ESBG keeps a close eye on prudential treatment of crypto assets

On 30 September 2022, ESBG responded to the second public consultation of the Basel Committee on Banking Supervision (BCBS) on the prudential treatment of banks' crypto asset exposures, which is built on the proposals in the first consultation issued in June 2021.

The basic structure of the proposal in the first consultation is maintained, with crypto assets divided into two broad groups: Group 1 includes those that are eligible for treatment under the existing Basel Framework with some modifications. Group 2, on the other hand, includes unbacked crypto asset and stable coins with ineffective stabilisation mechanisms, which are subject to a new conservative prudential treatment.

In the response to the second consultation in 2022, we advocated for the removal of the technological risk add-on from the proposed prudential framework.

The first reason for this would be the principle of technological neutrality. The regulation should focus on regulating the services but not the applicable technology in order not to prevent the adoption of a specific technology and to neither prefer nor prejudice a specific business model or service provider. Secondly, technological risk already exists in all asset classes. If persistent technological risks are detected, the supervisor could require actions for their mitigation or apply a Pillar 2 Requirement (P2R) surcharge. Finally, a common surcharge of capital would reduce institutions’ incentives to mitigate inherent risk.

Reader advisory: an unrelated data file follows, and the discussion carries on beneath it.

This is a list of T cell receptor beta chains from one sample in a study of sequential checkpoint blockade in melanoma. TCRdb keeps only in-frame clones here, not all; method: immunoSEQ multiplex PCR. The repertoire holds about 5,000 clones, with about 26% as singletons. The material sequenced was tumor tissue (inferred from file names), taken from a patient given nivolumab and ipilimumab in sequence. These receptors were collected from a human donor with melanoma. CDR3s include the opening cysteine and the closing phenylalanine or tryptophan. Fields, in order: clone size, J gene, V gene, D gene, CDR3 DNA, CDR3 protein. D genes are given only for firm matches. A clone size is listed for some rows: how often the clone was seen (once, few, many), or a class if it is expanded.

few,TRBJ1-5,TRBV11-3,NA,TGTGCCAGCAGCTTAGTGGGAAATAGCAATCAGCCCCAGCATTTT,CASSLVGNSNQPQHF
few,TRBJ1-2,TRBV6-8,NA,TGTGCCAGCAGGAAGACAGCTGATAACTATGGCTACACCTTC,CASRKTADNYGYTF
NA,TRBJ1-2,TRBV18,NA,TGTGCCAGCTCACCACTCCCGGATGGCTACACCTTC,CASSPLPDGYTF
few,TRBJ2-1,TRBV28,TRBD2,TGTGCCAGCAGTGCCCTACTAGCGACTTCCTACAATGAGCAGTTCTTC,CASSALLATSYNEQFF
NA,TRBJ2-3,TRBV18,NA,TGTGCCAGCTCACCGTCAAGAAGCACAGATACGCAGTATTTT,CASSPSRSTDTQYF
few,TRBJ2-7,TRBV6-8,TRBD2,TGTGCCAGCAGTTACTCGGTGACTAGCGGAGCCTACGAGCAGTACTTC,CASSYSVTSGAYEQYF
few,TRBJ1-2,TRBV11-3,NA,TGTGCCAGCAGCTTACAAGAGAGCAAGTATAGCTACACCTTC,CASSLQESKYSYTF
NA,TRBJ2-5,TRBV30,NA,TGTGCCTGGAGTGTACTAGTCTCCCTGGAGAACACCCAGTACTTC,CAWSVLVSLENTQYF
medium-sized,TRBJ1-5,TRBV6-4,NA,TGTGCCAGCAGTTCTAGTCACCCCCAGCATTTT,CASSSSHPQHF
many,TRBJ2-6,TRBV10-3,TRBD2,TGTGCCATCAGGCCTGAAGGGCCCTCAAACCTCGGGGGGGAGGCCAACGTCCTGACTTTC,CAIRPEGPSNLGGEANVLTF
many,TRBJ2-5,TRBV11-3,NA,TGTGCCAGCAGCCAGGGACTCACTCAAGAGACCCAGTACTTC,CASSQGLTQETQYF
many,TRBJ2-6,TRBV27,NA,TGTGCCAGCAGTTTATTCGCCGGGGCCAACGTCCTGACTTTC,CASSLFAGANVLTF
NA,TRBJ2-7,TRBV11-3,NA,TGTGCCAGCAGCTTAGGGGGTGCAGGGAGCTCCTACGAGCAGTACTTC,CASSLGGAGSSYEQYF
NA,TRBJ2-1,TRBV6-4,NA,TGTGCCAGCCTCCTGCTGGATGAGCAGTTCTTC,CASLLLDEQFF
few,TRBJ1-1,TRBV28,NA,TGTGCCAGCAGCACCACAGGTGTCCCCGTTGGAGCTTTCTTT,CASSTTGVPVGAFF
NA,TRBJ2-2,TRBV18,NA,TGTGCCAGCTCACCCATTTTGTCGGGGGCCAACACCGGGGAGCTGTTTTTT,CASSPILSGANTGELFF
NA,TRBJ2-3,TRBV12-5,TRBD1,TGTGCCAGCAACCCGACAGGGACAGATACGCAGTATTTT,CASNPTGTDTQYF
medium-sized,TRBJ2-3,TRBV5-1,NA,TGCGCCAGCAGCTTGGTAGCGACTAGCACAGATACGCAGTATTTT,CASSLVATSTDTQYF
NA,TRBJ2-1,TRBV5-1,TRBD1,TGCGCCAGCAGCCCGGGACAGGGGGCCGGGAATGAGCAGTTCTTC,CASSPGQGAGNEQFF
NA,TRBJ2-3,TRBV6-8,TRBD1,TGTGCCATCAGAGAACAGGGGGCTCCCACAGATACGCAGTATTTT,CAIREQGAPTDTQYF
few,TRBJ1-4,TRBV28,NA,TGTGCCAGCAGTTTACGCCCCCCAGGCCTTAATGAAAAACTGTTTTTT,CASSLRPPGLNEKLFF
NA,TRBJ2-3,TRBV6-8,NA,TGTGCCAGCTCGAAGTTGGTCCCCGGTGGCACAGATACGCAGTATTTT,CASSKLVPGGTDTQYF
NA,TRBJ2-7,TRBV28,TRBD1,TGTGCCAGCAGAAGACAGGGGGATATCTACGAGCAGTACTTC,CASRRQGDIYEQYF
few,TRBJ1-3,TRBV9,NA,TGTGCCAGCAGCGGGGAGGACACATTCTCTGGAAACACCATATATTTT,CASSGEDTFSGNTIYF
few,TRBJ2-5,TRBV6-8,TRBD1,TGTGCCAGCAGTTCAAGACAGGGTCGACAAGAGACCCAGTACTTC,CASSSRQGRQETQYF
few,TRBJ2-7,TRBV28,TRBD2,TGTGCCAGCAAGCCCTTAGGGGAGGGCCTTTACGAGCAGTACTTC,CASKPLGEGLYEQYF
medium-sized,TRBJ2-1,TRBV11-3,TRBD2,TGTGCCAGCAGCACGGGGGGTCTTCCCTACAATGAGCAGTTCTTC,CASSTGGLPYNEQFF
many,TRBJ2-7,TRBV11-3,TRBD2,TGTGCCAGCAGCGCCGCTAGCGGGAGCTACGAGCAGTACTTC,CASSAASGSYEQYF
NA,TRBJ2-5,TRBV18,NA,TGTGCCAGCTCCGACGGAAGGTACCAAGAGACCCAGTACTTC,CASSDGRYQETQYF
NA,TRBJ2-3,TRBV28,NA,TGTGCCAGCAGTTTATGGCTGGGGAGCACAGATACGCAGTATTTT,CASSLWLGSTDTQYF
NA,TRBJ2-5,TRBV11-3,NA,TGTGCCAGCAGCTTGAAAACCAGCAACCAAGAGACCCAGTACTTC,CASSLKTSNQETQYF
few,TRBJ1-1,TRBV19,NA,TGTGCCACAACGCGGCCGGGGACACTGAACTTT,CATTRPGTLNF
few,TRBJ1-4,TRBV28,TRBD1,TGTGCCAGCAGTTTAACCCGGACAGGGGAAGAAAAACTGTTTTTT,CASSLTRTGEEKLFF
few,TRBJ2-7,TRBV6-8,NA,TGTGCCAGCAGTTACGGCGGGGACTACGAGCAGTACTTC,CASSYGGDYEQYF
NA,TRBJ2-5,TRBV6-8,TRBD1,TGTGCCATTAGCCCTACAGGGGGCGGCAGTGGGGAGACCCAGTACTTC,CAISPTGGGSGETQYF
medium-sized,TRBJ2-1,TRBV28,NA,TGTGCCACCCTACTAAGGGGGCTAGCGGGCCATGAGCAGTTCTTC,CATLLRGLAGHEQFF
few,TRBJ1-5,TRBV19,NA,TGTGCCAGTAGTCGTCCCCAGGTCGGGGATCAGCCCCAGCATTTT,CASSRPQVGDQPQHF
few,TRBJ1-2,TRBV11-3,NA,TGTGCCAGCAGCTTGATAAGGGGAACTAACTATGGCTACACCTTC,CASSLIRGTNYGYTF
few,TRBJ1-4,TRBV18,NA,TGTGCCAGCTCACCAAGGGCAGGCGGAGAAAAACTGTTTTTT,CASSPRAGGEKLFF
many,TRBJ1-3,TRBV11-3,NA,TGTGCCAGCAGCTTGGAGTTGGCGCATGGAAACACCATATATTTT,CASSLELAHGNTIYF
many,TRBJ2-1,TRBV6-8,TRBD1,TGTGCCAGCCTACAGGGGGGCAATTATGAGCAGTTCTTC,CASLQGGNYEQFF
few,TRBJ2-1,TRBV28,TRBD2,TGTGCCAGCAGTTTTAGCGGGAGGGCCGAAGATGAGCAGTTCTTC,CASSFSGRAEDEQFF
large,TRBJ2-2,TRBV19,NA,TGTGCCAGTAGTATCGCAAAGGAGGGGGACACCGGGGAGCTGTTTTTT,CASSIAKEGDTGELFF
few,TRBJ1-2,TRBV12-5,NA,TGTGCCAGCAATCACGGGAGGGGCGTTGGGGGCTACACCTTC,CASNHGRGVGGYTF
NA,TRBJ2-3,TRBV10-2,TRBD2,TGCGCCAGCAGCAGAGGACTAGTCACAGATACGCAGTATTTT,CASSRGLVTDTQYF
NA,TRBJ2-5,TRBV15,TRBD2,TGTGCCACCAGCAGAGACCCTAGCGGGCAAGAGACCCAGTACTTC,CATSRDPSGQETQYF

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OCTOBER 2022 | TOPICS: Prudential, Supervision and Resolution | Public Consultation | Crypto Assests | Basel Framework | Technology Neutrality

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Digital euro: ESBG’s response to the European Commission targeted consultation

ESBG stated the need to further assess exactly what gaps in the payments system could be filled by the introduction of a digital euro, and to analyse how the existing solutions could be adjusted to enhance their value to the customer. This in its response to the European Commission targeted consultation on June 15. We highlighted the financial education challenges ahead, which will be key to address in order to continue building the customers’ confidence in the financial sector.

The response also stated that ESBG and its members are in favour of limits to individual holdings of digital euro – ideally in the form of €1,500 cap. It elaborated that a higher limit might cause a deposit outflow that would not be manageable for most banking business models in the EU and would likely force banks to de-leverage massively. The negative impact of this on balance sheet would be particularly severe for savings and retail banks that currently have little to no access to market funding. The deposit outflow would not only impact liquidity, but also the volume of credit provision of deposit-intense banks, which in the past kept the lending stable even in crisis times.